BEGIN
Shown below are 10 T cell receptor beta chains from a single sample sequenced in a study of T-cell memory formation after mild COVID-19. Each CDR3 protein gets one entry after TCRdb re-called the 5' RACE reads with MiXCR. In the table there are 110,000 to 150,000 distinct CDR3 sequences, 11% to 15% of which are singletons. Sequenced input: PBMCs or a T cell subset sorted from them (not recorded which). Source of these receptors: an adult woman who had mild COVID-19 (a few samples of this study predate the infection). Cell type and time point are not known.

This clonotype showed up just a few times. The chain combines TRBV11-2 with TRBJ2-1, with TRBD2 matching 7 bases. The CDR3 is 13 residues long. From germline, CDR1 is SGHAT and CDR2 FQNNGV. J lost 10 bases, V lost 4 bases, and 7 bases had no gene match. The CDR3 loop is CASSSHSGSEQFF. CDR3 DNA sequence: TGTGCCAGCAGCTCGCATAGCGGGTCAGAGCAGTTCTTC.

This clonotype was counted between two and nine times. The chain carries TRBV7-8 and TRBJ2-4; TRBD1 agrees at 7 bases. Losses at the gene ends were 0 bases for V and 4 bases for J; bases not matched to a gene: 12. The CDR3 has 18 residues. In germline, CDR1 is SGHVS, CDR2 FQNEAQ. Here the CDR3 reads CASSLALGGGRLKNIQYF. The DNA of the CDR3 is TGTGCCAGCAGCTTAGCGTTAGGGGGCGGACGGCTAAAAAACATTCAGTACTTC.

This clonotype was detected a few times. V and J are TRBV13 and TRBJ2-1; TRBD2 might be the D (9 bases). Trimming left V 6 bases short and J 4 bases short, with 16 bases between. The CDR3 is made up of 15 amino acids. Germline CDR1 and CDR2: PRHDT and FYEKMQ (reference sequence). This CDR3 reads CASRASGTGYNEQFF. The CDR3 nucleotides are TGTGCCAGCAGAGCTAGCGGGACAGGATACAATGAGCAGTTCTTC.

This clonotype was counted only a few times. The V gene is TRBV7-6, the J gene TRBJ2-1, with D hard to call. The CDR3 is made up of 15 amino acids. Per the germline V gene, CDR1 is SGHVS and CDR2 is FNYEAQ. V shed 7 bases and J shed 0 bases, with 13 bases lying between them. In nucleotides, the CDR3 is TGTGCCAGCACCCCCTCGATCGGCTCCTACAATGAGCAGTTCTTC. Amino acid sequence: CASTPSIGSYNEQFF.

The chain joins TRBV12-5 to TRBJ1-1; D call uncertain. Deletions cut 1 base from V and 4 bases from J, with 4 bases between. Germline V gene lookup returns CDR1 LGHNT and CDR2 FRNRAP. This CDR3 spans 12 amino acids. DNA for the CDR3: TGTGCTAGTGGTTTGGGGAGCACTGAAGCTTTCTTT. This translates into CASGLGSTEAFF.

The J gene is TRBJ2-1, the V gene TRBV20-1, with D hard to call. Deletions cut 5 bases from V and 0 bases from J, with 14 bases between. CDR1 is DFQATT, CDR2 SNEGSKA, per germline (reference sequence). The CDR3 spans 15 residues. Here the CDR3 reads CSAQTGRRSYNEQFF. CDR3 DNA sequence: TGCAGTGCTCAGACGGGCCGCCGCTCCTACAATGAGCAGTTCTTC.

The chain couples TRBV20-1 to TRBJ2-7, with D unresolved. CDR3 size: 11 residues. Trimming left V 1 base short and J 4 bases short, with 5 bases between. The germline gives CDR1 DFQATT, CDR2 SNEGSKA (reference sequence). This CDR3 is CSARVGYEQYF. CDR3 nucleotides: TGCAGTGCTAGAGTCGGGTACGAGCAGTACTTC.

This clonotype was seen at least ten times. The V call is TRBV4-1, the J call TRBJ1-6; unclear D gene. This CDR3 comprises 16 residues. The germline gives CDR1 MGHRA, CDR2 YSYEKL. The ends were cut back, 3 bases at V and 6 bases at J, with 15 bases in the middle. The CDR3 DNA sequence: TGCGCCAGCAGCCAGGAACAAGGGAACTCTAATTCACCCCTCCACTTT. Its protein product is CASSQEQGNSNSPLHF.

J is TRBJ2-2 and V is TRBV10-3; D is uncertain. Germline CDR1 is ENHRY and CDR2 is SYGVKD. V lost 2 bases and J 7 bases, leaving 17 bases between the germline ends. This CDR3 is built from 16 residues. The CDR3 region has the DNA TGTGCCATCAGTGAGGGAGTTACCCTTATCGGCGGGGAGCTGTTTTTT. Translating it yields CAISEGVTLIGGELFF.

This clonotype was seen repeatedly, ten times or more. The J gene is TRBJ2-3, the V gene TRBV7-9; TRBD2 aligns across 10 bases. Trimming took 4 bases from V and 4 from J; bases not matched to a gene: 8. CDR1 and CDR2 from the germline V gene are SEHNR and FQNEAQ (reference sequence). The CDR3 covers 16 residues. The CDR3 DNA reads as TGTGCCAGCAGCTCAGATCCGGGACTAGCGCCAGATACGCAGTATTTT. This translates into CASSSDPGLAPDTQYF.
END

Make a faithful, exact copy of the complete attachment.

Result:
Shown below are 10 T cell receptor beta chains from a single sample sequenced in a study of T-cell memory formation after mild COVID-19. Each CDR3 protein gets one entry after TCRdb re-called the 5' RACE reads with MiXCR. In the table there are 110,000 to 150,000 distinct CDR3 sequences, 11% to 15% of which are singletons. Sequenced input: PBMCs or a T cell subset sorted from them (not recorded which). Source of these receptors: an adult woman who had mild COVID-19 (a few samples of this study predate the infection). Cell type and time point are not known.

This clonotype showed up just a few times. The chain combines TRBV11-2 with TRBJ2-1, with TRBD2 matching 7 bases. The CDR3 is 13 residues long. From germline, CDR1 is SGHAT and CDR2 FQNNGV. J lost 10 bases, V lost 4 bases, and 7 bases had no gene match. The CDR3 loop is CASSSHSGSEQFF. CDR3 DNA sequence: TGTGCCAGCAGCTCGCATAGCGGGTCAGAGCAGTTCTTC.

This clonotype was counted between two and nine times. The chain carries TRBV7-8 and TRBJ2-4; TRBD1 agrees at 7 bases. Losses at the gene ends were 0 bases for V and 4 bases for J; bases not matched to a gene: 12. The CDR3 has 18 residues. In germline, CDR1 is SGHVS, CDR2 FQNEAQ. Here the CDR3 reads CASSLALGGGRLKNIQYF. The DNA of the CDR3 is TGTGCCAGCAGCTTAGCGTTAGGGGGCGGACGGCTAAAAAACATTCAGTACTTC.

This clonotype was detected a few times. V and J are TRBV13 and TRBJ2-1; TRBD2 might be the D (9 bases). Trimming left V 6 bases short and J 4 bases short, with 16 bases between. The CDR3 is made up of 15 amino acids. Germline CDR1 and CDR2: PRHDT and FYEKMQ (reference sequence). This CDR3 reads CASRASGTGYNEQFF. The CDR3 nucleotides are TGTGCCAGCAGAGCTAGCGGGACAGGATACAATGAGCAGTTCTTC.

This clonotype was counted only a few times. The V gene is TRBV7-6, the J gene TRBJ2-1, with D hard to call. The CDR3 is made up of 15 amino acids. Per the germline V gene, CDR1 is SGHVS and CDR2 is FNYEAQ. V shed 7 bases and J shed 0 bases, with 13 bases lying between them. In nucleotides, the CDR3 is TGTGCCAGCACCCCCTCGATCGGCTCCTACAATGAGCAGTTCTTC. Amino acid sequence: CASTPSIGSYNEQFF.

The chain joins TRBV12-5 to TRBJ1-1; D call uncertain. Deletions cut 1 base from V and 4 bases from J, with 4 bases between. Germline V gene lookup returns CDR1 LGHNT and CDR2 FRNRAP. This CDR3 spans 12 amino acids. DNA for the CDR3: TGTGCTAGTGGTTTGGGGAGCACTGAAGCTTTCTTT. This translates into CASGLGSTEAFF.

The J gene is TRBJ2-1, the V gene TRBV20-1, with D hard to call. Deletions cut 5 bases from V and 0 bases from J, with 14 bases between. CDR1 is DFQATT, CDR2 SNEGSKA, per germline (reference sequence). The CDR3 spans 15 residues. Here the CDR3 reads CSAQTGRRSYNEQFF. CDR3 DNA sequence: TGCAGTGCTCAGACGGGCCGCCGCTCCTACAATGAGCAGTTCTTC.

The chain couples TRBV20-1 to TRBJ2-7, with D unresolved. CDR3 size: 11 residues. Trimming left V 1 base short and J 4 bases short, with 5 bases between. The germline gives CDR1 DFQATT, CDR2 SNEGSKA (reference sequence). This CDR3 is CSARVGYEQYF. CDR3 nucleotides: TGCAGTGCTAGAGTCGGGTACGAGCAGTACTTC.

This clonotype was seen at least ten times. The V call is TRBV4-1, the J call TRBJ1-6; unclear D gene. This CDR3 comprises 16 residues. The germline gives CDR1 MGHRA, CDR2 YSYEKL. The ends were cut back, 3 bases at V and 6 bases at J, with 15 bases in the middle. The CDR3 DNA sequence: TGCGCCAGCAGCCAGGAACAAGGGAACTCTAATTCACCCCTCCACTTT. Its protein product is CASSQEQGNSNSPLHF.

J is TRBJ2-2 and V is TRBV10-3; D is uncertain. Germline CDR1 is ENHRY and CDR2 is SYGVKD. V lost 2 bases and J 7 bases, leaving 17 bases between the germline ends. This CDR3 is built from 16 residues. The CDR3 region has the DNA TGTGCCATCAGTGAGGGAGTTACCCTTATCGGCGGGGAGCTGTTTTTT. Translating it yields CAISEGVTLIGGELFF.

This clonotype was seen repeatedly, ten times or more. The J gene is TRBJ2-3, the V gene TRBV7-9; TRBD2 aligns across 10 bases. Trimming took 4 bases from V and 4 from J; bases not matched to a gene: 8. CDR1 and CDR2 from the germline V gene are SEHNR and FQNEAQ (reference sequence). The CDR3 covers 16 residues. The CDR3 DNA reads as TGTGCCAGCAGCTCAGATCCGGGACTAGCGCCAGATACGCAGTATTTT. This translates into CASSSDPGLAPDTQYF.